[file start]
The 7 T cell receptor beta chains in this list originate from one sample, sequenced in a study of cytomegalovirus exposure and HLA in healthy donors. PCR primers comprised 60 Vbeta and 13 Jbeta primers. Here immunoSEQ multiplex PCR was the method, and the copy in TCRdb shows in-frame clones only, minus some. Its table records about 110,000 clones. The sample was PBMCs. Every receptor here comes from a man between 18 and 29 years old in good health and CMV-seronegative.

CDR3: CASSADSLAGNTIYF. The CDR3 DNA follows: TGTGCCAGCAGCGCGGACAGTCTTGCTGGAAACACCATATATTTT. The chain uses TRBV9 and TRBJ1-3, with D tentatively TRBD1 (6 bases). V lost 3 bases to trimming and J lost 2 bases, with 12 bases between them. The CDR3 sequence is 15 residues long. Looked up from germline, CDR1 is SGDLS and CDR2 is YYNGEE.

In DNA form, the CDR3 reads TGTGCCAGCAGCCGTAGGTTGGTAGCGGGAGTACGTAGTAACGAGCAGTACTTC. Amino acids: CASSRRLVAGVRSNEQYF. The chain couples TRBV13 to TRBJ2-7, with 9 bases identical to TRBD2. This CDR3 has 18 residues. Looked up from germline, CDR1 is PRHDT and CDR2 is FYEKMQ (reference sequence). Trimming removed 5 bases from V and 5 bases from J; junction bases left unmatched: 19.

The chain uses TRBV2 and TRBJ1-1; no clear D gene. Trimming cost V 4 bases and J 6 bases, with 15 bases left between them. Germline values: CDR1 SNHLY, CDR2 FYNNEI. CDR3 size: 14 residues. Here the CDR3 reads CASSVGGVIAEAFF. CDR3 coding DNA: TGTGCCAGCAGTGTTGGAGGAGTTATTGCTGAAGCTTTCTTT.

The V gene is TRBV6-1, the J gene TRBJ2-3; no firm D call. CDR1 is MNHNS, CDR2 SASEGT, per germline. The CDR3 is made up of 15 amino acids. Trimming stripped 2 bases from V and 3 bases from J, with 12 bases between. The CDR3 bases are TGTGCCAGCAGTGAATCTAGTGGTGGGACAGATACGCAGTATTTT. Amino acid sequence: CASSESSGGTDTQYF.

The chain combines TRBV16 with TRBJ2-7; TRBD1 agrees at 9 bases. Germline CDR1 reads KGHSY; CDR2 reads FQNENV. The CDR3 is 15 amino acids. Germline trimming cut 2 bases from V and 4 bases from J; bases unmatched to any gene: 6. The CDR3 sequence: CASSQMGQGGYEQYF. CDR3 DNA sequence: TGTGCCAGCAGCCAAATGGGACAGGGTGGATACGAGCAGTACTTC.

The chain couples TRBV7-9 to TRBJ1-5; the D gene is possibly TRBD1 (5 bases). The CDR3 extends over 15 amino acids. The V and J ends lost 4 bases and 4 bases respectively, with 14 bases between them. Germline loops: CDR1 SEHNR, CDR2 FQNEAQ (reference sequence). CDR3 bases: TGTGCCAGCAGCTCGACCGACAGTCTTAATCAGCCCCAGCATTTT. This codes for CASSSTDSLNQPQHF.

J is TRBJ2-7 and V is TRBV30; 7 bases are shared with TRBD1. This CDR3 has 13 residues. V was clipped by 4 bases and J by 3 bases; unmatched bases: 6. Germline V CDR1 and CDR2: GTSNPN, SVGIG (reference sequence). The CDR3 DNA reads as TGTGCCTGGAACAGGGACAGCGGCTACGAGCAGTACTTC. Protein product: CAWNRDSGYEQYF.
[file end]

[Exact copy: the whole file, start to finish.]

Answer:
The 7 T cell receptor beta chains in this list originate from one sample, sequenced in a study of cytomegalovirus exposure and HLA in healthy donors. PCR primers comprised 60 Vbeta and 13 Jbeta primers. Here immunoSEQ multiplex PCR was the method, and the copy in TCRdb shows in-frame clones only, minus some. Its table records about 110,000 clones. The sample was PBMCs. Every receptor here comes from a man between 18 and 29 years old in good health and CMV-seronegative.

CDR3: CASSADSLAGNTIYF. The CDR3 DNA follows: TGTGCCAGCAGCGCGGACAGTCTTGCTGGAAACACCATATATTTT. The chain uses TRBV9 and TRBJ1-3, with D tentatively TRBD1 (6 bases). V lost 3 bases to trimming and J lost 2 bases, with 12 bases between them. The CDR3 sequence is 15 residues long. Looked up from germline, CDR1 is SGDLS and CDR2 is YYNGEE.

In DNA form, the CDR3 reads TGTGCCAGCAGCCGTAGGTTGGTAGCGGGAGTACGTAGTAACGAGCAGTACTTC. Amino acids: CASSRRLVAGVRSNEQYF. The chain couples TRBV13 to TRBJ2-7, with 9 bases identical to TRBD2. This CDR3 has 18 residues. Looked up from germline, CDR1 is PRHDT and CDR2 is FYEKMQ (reference sequence). Trimming removed 5 bases from V and 5 bases from J; junction bases left unmatched: 19.

The chain uses TRBV2 and TRBJ1-1; no clear D gene. Trimming cost V 4 bases and J 6 bases, with 15 bases left between them. Germline values: CDR1 SNHLY, CDR2 FYNNEI. CDR3 size: 14 residues. Here the CDR3 reads CASSVGGVIAEAFF. CDR3 coding DNA: TGTGCCAGCAGTGTTGGAGGAGTTATTGCTGAAGCTTTCTTT.

The V gene is TRBV6-1, the J gene TRBJ2-3; no firm D call. CDR1 is MNHNS, CDR2 SASEGT, per germline. The CDR3 is made up of 15 amino acids. Trimming stripped 2 bases from V and 3 bases from J, with 12 bases between. The CDR3 bases are TGTGCCAGCAGTGAATCTAGTGGTGGGACAGATACGCAGTATTTT. Amino acid sequence: CASSESSGGTDTQYF.

The chain combines TRBV16 with TRBJ2-7; TRBD1 agrees at 9 bases. Germline CDR1 reads KGHSY; CDR2 reads FQNENV. The CDR3 is 15 amino acids. Germline trimming cut 2 bases from V and 4 bases from J; bases unmatched to any gene: 6. The CDR3 sequence: CASSQMGQGGYEQYF. CDR3 DNA sequence: TGTGCCAGCAGCCAAATGGGACAGGGTGGATACGAGCAGTACTTC.

The chain couples TRBV7-9 to TRBJ1-5; the D gene is possibly TRBD1 (5 bases). The CDR3 extends over 15 amino acids. The V and J ends lost 4 bases and 4 bases respectively, with 14 bases between them. Germline loops: CDR1 SEHNR, CDR2 FQNEAQ (reference sequence). CDR3 bases: TGTGCCAGCAGCTCGACCGACAGTCTTAATCAGCCCCAGCATTTT. This codes for CASSSTDSLNQPQHF.

J is TRBJ2-7 and V is TRBV30; 7 bases are shared with TRBD1. This CDR3 has 13 residues. V was clipped by 4 bases and J by 3 bases; unmatched bases: 6. Germline V CDR1 and CDR2: GTSNPN, SVGIG (reference sequence). The CDR3 DNA reads as TGTGCCTGGAACAGGGACAGCGGCTACGAGCAGTACTTC. Protein product: CAWNRDSGYEQYF.